The “Seeking Kin” column aims to help reunite long-lost friends and relatives.
KIBBUTZ YAD MORDECHAI, Israel (JTA) — In a far-off corner of this quiet farm a handful of miles from the Gaza Strip as the rocket flies, down a dirt road that peels off from an old Arab well’s housing, Wladyslaw Kowalski rests with his people.
Like him, most of those buried in the kibbutz cemetery were immigrants from Poland. But unlike many others interred here, Kowalski was not himself a kibbutz member.
In 1963, Kowalski was designated as one of the first Righteous Among the Nations by Yad Vashem, Israel’s central Holocaust commemoration institution. He is credited with smuggling Jews out of the Warsaw and Izbica ghettos, hiding and feeding them. After his death in 1971, he came to rest at this kibbutz, founded in 1943 in memory of Warsaw Ghetto revolt leader Mordechai Anielewicz.
Vered Bar-Semech, a Yad Mordechai native and the director of the kibbutz’s museum, hopes to locate Kowalski’s daughter, stepson, granddaughter and any other descendants. Meeting them, she hopes, will enable her to learn more about Kowalski’s life. Bar-Semech would like to include the Kowalskis in programs run here for visiting students and soldiers, or collect from them personal items and documents to exhibit in the museum.
Yet what’s become of his family is a mystery that baffles the kibbutz museum’s staff.
The last trace of Kowalski’s family came four decades ago in a note sent by Kowalski’s daughter to Bar-Semech’s father, Artek Wieneman, who was then serving as the kibbutz secretary. In the note, Miriam Vardi, who lived in the Tel Aviv suburb of Bat Yam, penned the words she wished to appear on a wreath to adorn her father’s grave: “To our unforgettable father, from his wife Lea, children Miriam and Michael and granddaughter Ruti.”
That was on May 11, 1971, four months and eight days after Kowalski’s death in a Gedera nursing home. Since then, nothing. Bar-Semech has scoured kibbutz archives for names, addresses or phone numbers. She has looked online and asked Yad Vashem, Bat Yam municipal officials, even the nursing home for information. Bar-Semech was interviewed on the Israeli radio program “Hamador L’chipus Krovim” (Searching for Relatives Bureau).
“I’m curious to know where the family disappeared to, whether they have come to visit the kibbutz or the grave, whether there was a connection to the kibbutz and, if so, why it stopped,” Bar-Semech told a visitor on Tuesday. Kibbutz members occasionally touch up the black lettering on Kowalski’s headstone, Bar-Semech said as she brushed off some stray leaves that had fallen on it.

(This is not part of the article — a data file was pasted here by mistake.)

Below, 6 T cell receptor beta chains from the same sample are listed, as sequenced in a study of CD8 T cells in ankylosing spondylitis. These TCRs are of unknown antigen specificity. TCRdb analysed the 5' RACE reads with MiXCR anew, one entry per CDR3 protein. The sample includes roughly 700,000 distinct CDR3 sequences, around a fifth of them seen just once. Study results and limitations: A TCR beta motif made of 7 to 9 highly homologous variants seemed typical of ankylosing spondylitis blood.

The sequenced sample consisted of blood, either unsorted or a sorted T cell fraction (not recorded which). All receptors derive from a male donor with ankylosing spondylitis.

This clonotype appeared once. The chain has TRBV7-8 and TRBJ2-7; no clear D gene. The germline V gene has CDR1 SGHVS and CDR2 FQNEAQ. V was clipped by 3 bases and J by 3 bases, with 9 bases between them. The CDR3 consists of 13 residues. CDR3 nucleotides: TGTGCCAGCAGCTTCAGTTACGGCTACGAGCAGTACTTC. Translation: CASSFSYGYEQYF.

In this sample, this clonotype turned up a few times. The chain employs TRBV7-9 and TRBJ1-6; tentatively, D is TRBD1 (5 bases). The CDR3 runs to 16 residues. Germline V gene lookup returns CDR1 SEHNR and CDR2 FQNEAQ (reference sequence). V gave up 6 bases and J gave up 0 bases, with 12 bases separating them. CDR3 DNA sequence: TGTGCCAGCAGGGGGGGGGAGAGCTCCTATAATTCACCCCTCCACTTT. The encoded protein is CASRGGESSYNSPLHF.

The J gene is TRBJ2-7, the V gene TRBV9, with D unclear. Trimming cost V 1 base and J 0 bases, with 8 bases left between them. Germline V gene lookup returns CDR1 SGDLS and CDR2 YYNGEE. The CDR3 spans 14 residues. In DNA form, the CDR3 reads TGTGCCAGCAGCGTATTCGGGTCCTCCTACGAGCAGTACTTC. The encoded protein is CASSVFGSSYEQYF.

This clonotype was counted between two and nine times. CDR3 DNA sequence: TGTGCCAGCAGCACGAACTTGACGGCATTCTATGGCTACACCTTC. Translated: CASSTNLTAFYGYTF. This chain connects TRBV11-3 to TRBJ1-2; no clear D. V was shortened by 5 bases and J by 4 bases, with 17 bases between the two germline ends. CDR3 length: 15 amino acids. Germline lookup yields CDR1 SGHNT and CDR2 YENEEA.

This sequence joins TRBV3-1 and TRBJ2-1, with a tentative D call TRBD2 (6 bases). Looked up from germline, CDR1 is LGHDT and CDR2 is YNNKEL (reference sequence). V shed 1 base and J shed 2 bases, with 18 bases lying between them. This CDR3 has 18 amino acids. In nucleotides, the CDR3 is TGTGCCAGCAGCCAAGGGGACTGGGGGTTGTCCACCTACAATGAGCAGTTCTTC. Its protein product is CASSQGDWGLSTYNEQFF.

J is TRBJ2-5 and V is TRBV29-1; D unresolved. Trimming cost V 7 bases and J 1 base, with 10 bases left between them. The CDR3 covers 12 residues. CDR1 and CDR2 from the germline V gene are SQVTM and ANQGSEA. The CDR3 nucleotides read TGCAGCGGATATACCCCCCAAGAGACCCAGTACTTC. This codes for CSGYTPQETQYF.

According to Yad Vashem’s “Encyclopedia of the Righteous,” from 1940 until the war’s end, Kowalski “put all his energy and money into saving Jews,” keeping them in his Warsaw home and with relatives and friends. After the Nazis suppressed the city’s revolt and emptied its population, Kowalski “refused to abandon the Jewish refugees hiding under his care; he prepared a bunker amid the rubble of Warsaw and stayed there” until the Russians liberated the area in January 1945, the entry continues.
A document in Yad Mordechai’s archives credits Kowalski with saving 56 Jews “in various ways,” and states that he was a World War I veteran who earned a degree in ergonomic engineering and worked in Warsaw for Phillips.
In 1947, Kowalski married Lea Buchholz, one of the Jews he rescued. Buchholz already had a son, Michael. The three moved to Israel in 1957, where another kibbutz document states that Miriam was born.
When Kowalski died on Feb. 3, 1971, at age 75, Israel’s rabbinate and Jewish cemeteries refused to inter him because of his Christian faith. Bar-Semech thinks that Kowalski was in the process of converting to Judaism and perhaps even was circumcised in preparation. She also referred to his will expressing his desire to be buried “among my brothers the Jews.”
With the intervention of future Tel Aviv chief rabbi Yedidya Frankel, Yad Mordechai agreed to accept him for burial, and Wieneman delivered the eulogy during a funeral held in a torrential rain.
“We are too small to appreciate and understand the superior motives of this man who risked his own life to save tens of Jews from the sharp claws of the Nazi beast,” Wieneman said. In the next sentence he slammed those who had prevented Kowalski’s burial as a Jew.
“But we are still enraged at those who were obligated to respect this man after his death but saw an opportunity to disgrace him in the eyes of the modern world and of his family,” Weineman said. “It’s our honor that Kowalski’s body lies here in our kibbutz cemetery. His great character and his great actions will serve as a symbol to us and our children of all that is pure and good in humankind, and will strengthen our belief and hope that the brotherhood of nations will ultimately defeat racist hatred and brutal nationalism.”
Seven weeks ago, on a chilly but clear day, Bar-Semech and Shira Rubinstein, a museum educator, laid flowers on Kowalski’s grave on the 41st anniversary of his death.
“Since we can’t find his family, I did it to show that we do remember him and do appreciate what he did,” Rubinstein explained. “If we find them, it would be something great. It would solve this riddle.”
Please email Hillel Kuttler at firstname.lastname@example.org if you know the whereabouts of Wladyslaw Kowalski’s descendants or if you would like the help of “Seeking Kin” in searching for long-lost relatives and friends. Include the principal facts and your contact information in a brief (one-paragraph) email.